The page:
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December 5, 2005
Volume 83, Number 49
p. 13

Industrial Security

New Jersey Mandates Chemical Plant Security

Lois Ember

On Nov. 29, Acting Gov. Richard J. Codey announced an order making New Jersey the first state in the nation to have mandatory standards for chemical plant security. There are no equivalent national standards.

The state's 140 chemical facilities now are explicitly required to implement existing best security practices guidelines. These were largely crafted by the chemical industry and roughly based on the American Chemistry Council's Responsible Care security code. They were approved in 2003 by New Jersey's Domestic Security Preparedness Task Force to protect communities against catastrophic chemical releases caused by terrorist attacks.

The standards continue the site-specific security assessments of the best practices. Although the 72 member companies of the Chemistry Council of New Jersey (CCNJ) have implemented this requirement, all 140 chemical facilities now must evaluate potential vulnerabilities and likely consequences of a chemical release.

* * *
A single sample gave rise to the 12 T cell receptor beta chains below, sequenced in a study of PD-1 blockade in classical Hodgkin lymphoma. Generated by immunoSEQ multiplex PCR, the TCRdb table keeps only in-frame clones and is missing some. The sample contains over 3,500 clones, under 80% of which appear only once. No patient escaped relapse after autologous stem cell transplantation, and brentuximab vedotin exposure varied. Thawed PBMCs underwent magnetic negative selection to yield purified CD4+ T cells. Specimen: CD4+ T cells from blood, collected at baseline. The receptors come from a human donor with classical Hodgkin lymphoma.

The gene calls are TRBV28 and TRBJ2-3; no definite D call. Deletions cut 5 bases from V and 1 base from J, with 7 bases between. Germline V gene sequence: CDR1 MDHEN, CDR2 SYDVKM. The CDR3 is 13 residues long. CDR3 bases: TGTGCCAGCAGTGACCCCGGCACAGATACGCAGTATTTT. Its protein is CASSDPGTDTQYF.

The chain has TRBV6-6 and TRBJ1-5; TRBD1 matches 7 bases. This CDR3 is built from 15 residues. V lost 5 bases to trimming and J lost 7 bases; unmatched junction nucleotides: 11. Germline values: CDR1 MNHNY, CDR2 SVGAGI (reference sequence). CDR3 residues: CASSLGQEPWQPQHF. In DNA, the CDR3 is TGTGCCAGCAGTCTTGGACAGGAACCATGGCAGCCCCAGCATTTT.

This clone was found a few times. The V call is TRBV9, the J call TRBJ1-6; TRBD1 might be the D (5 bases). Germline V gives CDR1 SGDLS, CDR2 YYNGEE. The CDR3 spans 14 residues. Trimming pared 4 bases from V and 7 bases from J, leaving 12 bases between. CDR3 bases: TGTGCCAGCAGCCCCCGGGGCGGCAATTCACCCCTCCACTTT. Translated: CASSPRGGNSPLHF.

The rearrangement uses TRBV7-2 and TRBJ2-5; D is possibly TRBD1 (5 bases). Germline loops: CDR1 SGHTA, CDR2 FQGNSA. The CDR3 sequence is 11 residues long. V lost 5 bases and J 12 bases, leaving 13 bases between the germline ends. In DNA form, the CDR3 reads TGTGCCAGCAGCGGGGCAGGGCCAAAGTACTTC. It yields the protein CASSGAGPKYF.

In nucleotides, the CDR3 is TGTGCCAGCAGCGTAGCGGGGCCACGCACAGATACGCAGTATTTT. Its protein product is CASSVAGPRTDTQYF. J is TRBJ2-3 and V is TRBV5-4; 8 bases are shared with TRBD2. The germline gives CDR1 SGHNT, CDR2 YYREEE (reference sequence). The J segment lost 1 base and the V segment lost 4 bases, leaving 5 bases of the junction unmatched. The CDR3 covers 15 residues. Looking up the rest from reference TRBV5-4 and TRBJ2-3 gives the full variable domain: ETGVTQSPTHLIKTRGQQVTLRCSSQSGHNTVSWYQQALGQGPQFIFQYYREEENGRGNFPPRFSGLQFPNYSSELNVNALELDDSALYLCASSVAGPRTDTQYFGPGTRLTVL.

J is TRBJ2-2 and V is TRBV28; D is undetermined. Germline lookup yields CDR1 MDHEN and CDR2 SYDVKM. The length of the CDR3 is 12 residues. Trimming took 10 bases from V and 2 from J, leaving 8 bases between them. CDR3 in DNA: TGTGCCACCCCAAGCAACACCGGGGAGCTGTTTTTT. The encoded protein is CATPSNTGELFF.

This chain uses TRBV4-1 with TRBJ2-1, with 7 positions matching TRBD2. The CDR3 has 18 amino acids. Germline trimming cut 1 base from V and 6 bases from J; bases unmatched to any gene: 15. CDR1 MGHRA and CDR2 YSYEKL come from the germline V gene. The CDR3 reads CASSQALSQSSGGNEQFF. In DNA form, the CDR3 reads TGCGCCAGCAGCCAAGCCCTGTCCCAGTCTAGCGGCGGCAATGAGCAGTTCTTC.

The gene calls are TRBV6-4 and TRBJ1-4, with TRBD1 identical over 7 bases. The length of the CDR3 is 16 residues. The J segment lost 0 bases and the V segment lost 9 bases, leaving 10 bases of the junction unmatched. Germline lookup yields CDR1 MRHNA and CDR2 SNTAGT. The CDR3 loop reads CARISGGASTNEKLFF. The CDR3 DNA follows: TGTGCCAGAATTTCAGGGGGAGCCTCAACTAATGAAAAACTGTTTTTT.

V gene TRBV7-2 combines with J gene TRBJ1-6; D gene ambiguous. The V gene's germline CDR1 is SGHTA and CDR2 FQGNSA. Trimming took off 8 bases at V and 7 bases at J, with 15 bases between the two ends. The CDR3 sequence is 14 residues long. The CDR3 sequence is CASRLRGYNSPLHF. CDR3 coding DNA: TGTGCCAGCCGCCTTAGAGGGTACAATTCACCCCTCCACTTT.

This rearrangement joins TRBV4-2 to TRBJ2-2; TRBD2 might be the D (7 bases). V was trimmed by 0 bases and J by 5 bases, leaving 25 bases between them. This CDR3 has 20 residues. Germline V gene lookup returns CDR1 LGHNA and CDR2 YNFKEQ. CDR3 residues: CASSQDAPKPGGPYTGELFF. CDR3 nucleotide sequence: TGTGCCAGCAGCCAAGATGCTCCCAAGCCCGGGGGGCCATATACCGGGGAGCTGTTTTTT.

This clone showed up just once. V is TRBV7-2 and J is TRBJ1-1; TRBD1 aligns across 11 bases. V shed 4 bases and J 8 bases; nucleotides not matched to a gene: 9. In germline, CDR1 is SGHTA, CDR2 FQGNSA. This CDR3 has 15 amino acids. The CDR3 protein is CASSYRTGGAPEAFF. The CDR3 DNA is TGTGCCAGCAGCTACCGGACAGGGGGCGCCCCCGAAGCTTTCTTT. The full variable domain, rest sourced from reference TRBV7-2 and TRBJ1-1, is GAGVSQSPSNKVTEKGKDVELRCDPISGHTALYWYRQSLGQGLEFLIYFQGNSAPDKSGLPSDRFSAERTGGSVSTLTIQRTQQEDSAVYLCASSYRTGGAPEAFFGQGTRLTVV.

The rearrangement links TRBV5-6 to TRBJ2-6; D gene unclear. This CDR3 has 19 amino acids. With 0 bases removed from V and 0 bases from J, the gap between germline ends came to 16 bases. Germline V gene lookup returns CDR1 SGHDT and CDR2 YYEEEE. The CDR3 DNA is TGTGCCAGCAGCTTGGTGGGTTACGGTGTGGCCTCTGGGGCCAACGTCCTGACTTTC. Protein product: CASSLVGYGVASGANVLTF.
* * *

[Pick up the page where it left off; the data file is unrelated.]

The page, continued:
All 140 facilities also must prepare an incident prevention and response plan and track the implementation of other best security practices. New to the standards is a requirement that workers take part in the development of the security assessments and the prevention and response plans.

As part of the new requirements, 43 of the 140 facilities are subject to the state's Toxic Catastrophe Prevention Act and therefore must assess the potential for adopting inherently safer technology, including the substitution of less hazardous materials. Industry has opposed this provision, and a CCNJ statement says, “The prescriptive order [adds] requirements that have little to do with security.”

Facilities have 120 days to develop vulnerability assessments.

Chemical & Engineering News
ISSN 0009-2347
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